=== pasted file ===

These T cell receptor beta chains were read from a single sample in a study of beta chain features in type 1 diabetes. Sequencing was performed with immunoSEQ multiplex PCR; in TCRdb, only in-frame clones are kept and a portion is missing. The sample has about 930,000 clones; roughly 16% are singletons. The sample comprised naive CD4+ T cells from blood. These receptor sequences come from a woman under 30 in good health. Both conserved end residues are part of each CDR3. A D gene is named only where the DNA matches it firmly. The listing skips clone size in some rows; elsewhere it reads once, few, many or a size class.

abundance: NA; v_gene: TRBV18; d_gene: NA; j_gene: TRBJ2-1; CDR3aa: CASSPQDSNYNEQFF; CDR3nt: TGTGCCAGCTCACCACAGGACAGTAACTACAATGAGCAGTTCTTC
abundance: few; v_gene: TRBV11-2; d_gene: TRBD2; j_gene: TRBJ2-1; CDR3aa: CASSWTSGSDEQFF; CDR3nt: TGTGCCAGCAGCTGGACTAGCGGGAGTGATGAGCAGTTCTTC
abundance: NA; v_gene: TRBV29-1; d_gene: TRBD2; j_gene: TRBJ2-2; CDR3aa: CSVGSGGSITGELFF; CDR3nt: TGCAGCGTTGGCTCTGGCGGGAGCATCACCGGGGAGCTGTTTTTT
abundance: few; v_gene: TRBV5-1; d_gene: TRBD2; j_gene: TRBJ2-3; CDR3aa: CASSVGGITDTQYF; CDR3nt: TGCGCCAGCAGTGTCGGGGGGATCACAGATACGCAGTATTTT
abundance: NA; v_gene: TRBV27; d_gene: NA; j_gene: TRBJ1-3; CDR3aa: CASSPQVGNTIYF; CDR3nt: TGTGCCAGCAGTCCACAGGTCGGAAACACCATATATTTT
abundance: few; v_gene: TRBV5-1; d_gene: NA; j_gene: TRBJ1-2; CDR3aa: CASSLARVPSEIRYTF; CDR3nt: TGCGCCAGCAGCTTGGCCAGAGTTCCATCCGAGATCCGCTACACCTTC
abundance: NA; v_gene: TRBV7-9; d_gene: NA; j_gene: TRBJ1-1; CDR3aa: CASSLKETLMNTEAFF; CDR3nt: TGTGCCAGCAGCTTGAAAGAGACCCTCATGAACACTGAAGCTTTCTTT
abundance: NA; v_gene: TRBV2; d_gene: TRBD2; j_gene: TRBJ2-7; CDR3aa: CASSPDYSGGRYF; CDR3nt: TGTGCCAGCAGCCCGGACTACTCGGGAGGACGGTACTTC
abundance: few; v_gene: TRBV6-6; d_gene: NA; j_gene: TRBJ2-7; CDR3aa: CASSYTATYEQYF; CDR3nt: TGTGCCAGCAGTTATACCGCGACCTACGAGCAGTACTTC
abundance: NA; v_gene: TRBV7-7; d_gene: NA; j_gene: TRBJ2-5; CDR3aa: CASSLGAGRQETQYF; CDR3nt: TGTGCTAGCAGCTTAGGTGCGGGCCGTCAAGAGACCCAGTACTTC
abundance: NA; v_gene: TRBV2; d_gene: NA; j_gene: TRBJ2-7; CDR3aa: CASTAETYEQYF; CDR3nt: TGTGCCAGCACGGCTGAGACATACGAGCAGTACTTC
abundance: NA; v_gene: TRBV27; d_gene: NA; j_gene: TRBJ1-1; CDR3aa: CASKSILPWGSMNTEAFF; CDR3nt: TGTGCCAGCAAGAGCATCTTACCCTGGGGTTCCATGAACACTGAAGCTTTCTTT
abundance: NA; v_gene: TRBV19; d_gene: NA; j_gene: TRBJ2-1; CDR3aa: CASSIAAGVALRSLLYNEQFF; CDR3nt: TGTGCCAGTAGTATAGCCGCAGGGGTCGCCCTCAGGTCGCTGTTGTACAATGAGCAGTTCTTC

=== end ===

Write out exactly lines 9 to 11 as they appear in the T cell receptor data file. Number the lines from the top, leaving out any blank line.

abundance: NA; v_gene: TRBV2; d_gene: TRBD2; j_gene: TRBJ2-7; CDR3aa: CASSPDYSGGRYF; CDR3nt: TGTGCCAGCAGCCCGGACTACTCGGGAGGACGGTACTTC
abundance: few; v_gene: TRBV6-6; d_gene: NA; j_gene: TRBJ2-7; CDR3aa: CASSYTATYEQYF; CDR3nt: TGTGCCAGCAGTTATACCGCGACCTACGAGCAGTACTTC
abundance: NA; v_gene: TRBV7-7; d_gene: NA; j_gene: TRBJ2-5; CDR3aa: CASSLGAGRQETQYF; CDR3nt: TGTGCTAGCAGCTTAGGTGCGGGCCGTCAAGAGACCCAGTACTTC